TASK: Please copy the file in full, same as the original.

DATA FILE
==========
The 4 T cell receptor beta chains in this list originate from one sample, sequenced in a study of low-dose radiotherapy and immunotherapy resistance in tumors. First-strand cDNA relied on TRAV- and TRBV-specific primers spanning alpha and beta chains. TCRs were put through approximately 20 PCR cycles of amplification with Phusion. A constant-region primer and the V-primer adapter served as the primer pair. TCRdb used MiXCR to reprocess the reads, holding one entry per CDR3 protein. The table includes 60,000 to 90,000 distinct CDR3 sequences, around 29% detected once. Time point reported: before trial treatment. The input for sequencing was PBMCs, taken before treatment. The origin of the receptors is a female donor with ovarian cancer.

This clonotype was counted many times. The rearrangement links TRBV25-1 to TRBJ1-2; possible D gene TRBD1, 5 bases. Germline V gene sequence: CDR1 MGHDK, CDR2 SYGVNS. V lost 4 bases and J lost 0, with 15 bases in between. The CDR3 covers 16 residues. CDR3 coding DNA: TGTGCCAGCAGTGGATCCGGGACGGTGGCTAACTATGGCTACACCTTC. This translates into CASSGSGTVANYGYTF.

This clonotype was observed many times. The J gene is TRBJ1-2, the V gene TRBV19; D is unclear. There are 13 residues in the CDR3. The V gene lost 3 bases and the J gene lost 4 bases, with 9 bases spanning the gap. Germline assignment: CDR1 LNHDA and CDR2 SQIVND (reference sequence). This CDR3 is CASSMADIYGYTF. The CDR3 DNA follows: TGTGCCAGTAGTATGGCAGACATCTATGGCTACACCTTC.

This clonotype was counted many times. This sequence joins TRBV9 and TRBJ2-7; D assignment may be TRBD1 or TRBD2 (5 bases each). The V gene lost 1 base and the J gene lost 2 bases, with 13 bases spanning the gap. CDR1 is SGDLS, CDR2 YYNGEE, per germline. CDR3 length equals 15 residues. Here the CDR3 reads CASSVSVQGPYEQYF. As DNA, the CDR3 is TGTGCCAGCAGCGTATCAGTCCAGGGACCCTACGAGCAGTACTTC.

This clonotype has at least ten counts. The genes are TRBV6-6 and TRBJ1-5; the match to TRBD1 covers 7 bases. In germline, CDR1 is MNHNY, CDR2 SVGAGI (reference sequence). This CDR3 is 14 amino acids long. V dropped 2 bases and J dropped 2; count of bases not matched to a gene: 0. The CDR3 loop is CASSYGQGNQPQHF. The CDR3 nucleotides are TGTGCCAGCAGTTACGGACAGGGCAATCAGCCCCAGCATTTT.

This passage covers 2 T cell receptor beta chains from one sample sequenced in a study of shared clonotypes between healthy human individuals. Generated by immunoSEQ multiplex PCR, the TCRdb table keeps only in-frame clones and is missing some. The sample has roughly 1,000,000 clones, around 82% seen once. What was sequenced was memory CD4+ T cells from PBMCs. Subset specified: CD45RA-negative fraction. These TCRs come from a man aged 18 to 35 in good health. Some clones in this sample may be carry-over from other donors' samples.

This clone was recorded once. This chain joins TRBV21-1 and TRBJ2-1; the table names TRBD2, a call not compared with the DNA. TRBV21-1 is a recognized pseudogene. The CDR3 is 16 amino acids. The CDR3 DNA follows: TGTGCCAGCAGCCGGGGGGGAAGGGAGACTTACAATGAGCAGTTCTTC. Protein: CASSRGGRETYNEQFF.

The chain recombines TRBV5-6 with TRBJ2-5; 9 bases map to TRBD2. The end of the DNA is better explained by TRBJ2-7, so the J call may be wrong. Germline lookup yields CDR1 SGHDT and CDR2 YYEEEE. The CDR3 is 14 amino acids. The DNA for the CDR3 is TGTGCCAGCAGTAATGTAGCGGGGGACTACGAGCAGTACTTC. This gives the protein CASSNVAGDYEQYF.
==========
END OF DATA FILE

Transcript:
The 4 T cell receptor beta chains in this list originate from one sample, sequenced in a study of low-dose radiotherapy and immunotherapy resistance in tumors. First-strand cDNA relied on TRAV- and TRBV-specific primers spanning alpha and beta chains. TCRs were put through approximately 20 PCR cycles of amplification with Phusion. A constant-region primer and the V-primer adapter served as the primer pair. TCRdb used MiXCR to reprocess the reads, holding one entry per CDR3 protein. The table includes 60,000 to 90,000 distinct CDR3 sequences, around 29% detected once. Time point reported: before trial treatment. The input for sequencing was PBMCs, taken before treatment. The origin of the receptors is a female donor with ovarian cancer.

This clonotype was counted many times. The rearrangement links TRBV25-1 to TRBJ1-2; possible D gene TRBD1, 5 bases. Germline V gene sequence: CDR1 MGHDK, CDR2 SYGVNS. V lost 4 bases and J lost 0, with 15 bases in between. The CDR3 covers 16 residues. CDR3 coding DNA: TGTGCCAGCAGTGGATCCGGGACGGTGGCTAACTATGGCTACACCTTC. This translates into CASSGSGTVANYGYTF.

This clonotype was observed many times. The J gene is TRBJ1-2, the V gene TRBV19; D is unclear. There are 13 residues in the CDR3. The V gene lost 3 bases and the J gene lost 4 bases, with 9 bases spanning the gap. Germline assignment: CDR1 LNHDA and CDR2 SQIVND (reference sequence). This CDR3 is CASSMADIYGYTF. The CDR3 DNA follows: TGTGCCAGTAGTATGGCAGACATCTATGGCTACACCTTC.

This clonotype was counted many times. This sequence joins TRBV9 and TRBJ2-7; D assignment may be TRBD1 or TRBD2 (5 bases each). The V gene lost 1 base and the J gene lost 2 bases, with 13 bases spanning the gap. CDR1 is SGDLS, CDR2 YYNGEE, per germline. CDR3 length equals 15 residues. Here the CDR3 reads CASSVSVQGPYEQYF. As DNA, the CDR3 is TGTGCCAGCAGCGTATCAGTCCAGGGACCCTACGAGCAGTACTTC.

This clonotype has at least ten counts. The genes are TRBV6-6 and TRBJ1-5; the match to TRBD1 covers 7 bases. In germline, CDR1 is MNHNY, CDR2 SVGAGI (reference sequence). This CDR3 is 14 amino acids long. V dropped 2 bases and J dropped 2; count of bases not matched to a gene: 0. The CDR3 loop is CASSYGQGNQPQHF. The CDR3 nucleotides are TGTGCCAGCAGTTACGGACAGGGCAATCAGCCCCAGCATTTT.

This passage covers 2 T cell receptor beta chains from one sample sequenced in a study of shared clonotypes between healthy human individuals. Generated by immunoSEQ multiplex PCR, the TCRdb table keeps only in-frame clones and is missing some. The sample has roughly 1,000,000 clones, around 82% seen once. What was sequenced was memory CD4+ T cells from PBMCs. Subset specified: CD45RA-negative fraction. These TCRs come from a man aged 18 to 35 in good health. Some clones in this sample may be carry-over from other donors' samples.

This clone was recorded once. This chain joins TRBV21-1 and TRBJ2-1; the table names TRBD2, a call not compared with the DNA. TRBV21-1 is a recognized pseudogene. The CDR3 is 16 amino acids. The CDR3 DNA follows: TGTGCCAGCAGCCGGGGGGGAAGGGAGACTTACAATGAGCAGTTCTTC. Protein: CASSRGGRETYNEQFF.

The chain recombines TRBV5-6 with TRBJ2-5; 9 bases map to TRBD2. The end of the DNA is better explained by TRBJ2-7, so the J call may be wrong. Germline lookup yields CDR1 SGHDT and CDR2 YYEEEE. The CDR3 is 14 amino acids. The DNA for the CDR3 is TGTGCCAGCAGTAATGTAGCGGGGGACTACGAGCAGTACTTC. This gives the protein CASSNVAGDYEQYF.